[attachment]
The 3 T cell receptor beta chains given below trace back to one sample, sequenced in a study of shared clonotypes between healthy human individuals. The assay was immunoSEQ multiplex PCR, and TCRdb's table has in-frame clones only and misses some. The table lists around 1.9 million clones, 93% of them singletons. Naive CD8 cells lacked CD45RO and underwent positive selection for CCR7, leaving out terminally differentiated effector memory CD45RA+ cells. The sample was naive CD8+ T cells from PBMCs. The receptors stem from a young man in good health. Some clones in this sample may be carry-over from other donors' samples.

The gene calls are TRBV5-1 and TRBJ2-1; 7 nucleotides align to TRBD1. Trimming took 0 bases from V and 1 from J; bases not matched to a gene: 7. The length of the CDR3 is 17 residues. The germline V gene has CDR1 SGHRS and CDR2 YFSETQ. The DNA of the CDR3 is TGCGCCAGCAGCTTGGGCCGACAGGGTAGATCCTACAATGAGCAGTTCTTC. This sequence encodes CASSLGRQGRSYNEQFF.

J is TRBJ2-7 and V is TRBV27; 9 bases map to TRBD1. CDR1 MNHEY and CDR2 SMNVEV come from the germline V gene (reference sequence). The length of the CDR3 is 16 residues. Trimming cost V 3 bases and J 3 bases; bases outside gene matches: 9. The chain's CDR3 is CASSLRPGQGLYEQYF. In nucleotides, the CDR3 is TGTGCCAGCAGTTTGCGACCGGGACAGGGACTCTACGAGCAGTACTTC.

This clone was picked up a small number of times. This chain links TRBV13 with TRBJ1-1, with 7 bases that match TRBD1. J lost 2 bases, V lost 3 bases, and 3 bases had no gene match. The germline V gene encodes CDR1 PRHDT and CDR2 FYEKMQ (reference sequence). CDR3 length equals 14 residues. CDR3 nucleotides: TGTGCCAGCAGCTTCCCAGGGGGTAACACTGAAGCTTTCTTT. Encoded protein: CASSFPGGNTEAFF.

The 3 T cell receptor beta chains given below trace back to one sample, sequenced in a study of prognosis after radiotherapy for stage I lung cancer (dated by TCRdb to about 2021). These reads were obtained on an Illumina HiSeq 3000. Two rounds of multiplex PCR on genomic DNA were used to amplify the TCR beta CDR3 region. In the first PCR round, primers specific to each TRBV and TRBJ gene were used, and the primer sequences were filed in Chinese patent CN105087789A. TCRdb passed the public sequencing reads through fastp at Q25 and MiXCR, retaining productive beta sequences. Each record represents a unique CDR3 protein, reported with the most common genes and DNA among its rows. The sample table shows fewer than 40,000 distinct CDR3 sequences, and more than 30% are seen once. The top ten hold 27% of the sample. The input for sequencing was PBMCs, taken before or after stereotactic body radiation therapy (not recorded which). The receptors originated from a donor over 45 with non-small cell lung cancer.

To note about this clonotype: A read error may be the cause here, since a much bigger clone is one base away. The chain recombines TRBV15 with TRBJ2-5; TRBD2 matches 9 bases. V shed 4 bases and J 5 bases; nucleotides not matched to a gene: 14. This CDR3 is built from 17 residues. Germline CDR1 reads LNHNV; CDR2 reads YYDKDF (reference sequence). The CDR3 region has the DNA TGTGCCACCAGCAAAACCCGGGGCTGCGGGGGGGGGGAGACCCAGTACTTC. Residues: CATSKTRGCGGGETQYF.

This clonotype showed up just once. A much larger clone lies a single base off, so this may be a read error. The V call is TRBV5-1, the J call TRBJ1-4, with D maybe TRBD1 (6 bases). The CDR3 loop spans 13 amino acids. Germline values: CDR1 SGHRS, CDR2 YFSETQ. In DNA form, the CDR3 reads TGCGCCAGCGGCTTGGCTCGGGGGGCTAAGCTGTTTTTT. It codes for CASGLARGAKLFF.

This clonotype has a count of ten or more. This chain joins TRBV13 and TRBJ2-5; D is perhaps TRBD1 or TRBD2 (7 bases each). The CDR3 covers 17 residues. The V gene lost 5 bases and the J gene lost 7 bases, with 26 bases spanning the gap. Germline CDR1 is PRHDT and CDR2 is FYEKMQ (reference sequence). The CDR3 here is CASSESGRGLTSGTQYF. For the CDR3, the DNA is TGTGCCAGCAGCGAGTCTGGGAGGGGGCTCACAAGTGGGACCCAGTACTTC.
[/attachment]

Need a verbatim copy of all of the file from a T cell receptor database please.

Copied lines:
The 3 T cell receptor beta chains given below trace back to one sample, sequenced in a study of shared clonotypes between healthy human individuals. The assay was immunoSEQ multiplex PCR, and TCRdb's table has in-frame clones only and misses some. The table lists around 1.9 million clones, 93% of them singletons. Naive CD8 cells lacked CD45RO and underwent positive selection for CCR7, leaving out terminally differentiated effector memory CD45RA+ cells. The sample was naive CD8+ T cells from PBMCs. The receptors stem from a young man in good health. Some clones in this sample may be carry-over from other donors' samples.

The gene calls are TRBV5-1 and TRBJ2-1; 7 nucleotides align to TRBD1. Trimming took 0 bases from V and 1 from J; bases not matched to a gene: 7. The length of the CDR3 is 17 residues. The germline V gene has CDR1 SGHRS and CDR2 YFSETQ. The DNA of the CDR3 is TGCGCCAGCAGCTTGGGCCGACAGGGTAGATCCTACAATGAGCAGTTCTTC. This sequence encodes CASSLGRQGRSYNEQFF.

J is TRBJ2-7 and V is TRBV27; 9 bases map to TRBD1. CDR1 MNHEY and CDR2 SMNVEV come from the germline V gene (reference sequence). The length of the CDR3 is 16 residues. Trimming cost V 3 bases and J 3 bases; bases outside gene matches: 9. The chain's CDR3 is CASSLRPGQGLYEQYF. In nucleotides, the CDR3 is TGTGCCAGCAGTTTGCGACCGGGACAGGGACTCTACGAGCAGTACTTC.

This clone was picked up a small number of times. This chain links TRBV13 with TRBJ1-1, with 7 bases that match TRBD1. J lost 2 bases, V lost 3 bases, and 3 bases had no gene match. The germline V gene encodes CDR1 PRHDT and CDR2 FYEKMQ (reference sequence). CDR3 length equals 14 residues. CDR3 nucleotides: TGTGCCAGCAGCTTCCCAGGGGGTAACACTGAAGCTTTCTTT. Encoded protein: CASSFPGGNTEAFF.

The 3 T cell receptor beta chains given below trace back to one sample, sequenced in a study of prognosis after radiotherapy for stage I lung cancer (dated by TCRdb to about 2021). These reads were obtained on an Illumina HiSeq 3000. Two rounds of multiplex PCR on genomic DNA were used to amplify the TCR beta CDR3 region. In the first PCR round, primers specific to each TRBV and TRBJ gene were used, and the primer sequences were filed in Chinese patent CN105087789A. TCRdb passed the public sequencing reads through fastp at Q25 and MiXCR, retaining productive beta sequences. Each record represents a unique CDR3 protein, reported with the most common genes and DNA among its rows. The sample table shows fewer than 40,000 distinct CDR3 sequences, and more than 30% are seen once. The top ten hold 27% of the sample. The input for sequencing was PBMCs, taken before or after stereotactic body radiation therapy (not recorded which). The receptors originated from a donor over 45 with non-small cell lung cancer.

To note about this clonotype: A read error may be the cause here, since a much bigger clone is one base away. The chain recombines TRBV15 with TRBJ2-5; TRBD2 matches 9 bases. V shed 4 bases and J 5 bases; nucleotides not matched to a gene: 14. This CDR3 is built from 17 residues. Germline CDR1 reads LNHNV; CDR2 reads YYDKDF (reference sequence). The CDR3 region has the DNA TGTGCCACCAGCAAAACCCGGGGCTGCGGGGGGGGGGAGACCCAGTACTTC. Residues: CATSKTRGCGGGETQYF.

This clonotype showed up just once. A much larger clone lies a single base off, so this may be a read error. The V call is TRBV5-1, the J call TRBJ1-4, with D maybe TRBD1 (6 bases). The CDR3 loop spans 13 amino acids. Germline values: CDR1 SGHRS, CDR2 YFSETQ. In DNA form, the CDR3 reads TGCGCCAGCGGCTTGGCTCGGGGGGCTAAGCTGTTTTTT. It codes for CASGLARGAKLFF.

This clonotype has a count of ten or more. This chain joins TRBV13 and TRBJ2-5; D is perhaps TRBD1 or TRBD2 (7 bases each). The CDR3 covers 17 residues. The V gene lost 5 bases and the J gene lost 7 bases, with 26 bases spanning the gap. Germline CDR1 is PRHDT and CDR2 is FYEKMQ (reference sequence). The CDR3 here is CASSESGRGLTSGTQYF. For the CDR3, the DNA is TGTGCCAGCAGCGAGTCTGGGAGGGGGCTCACAAGTGGGACCCAGTACTTC.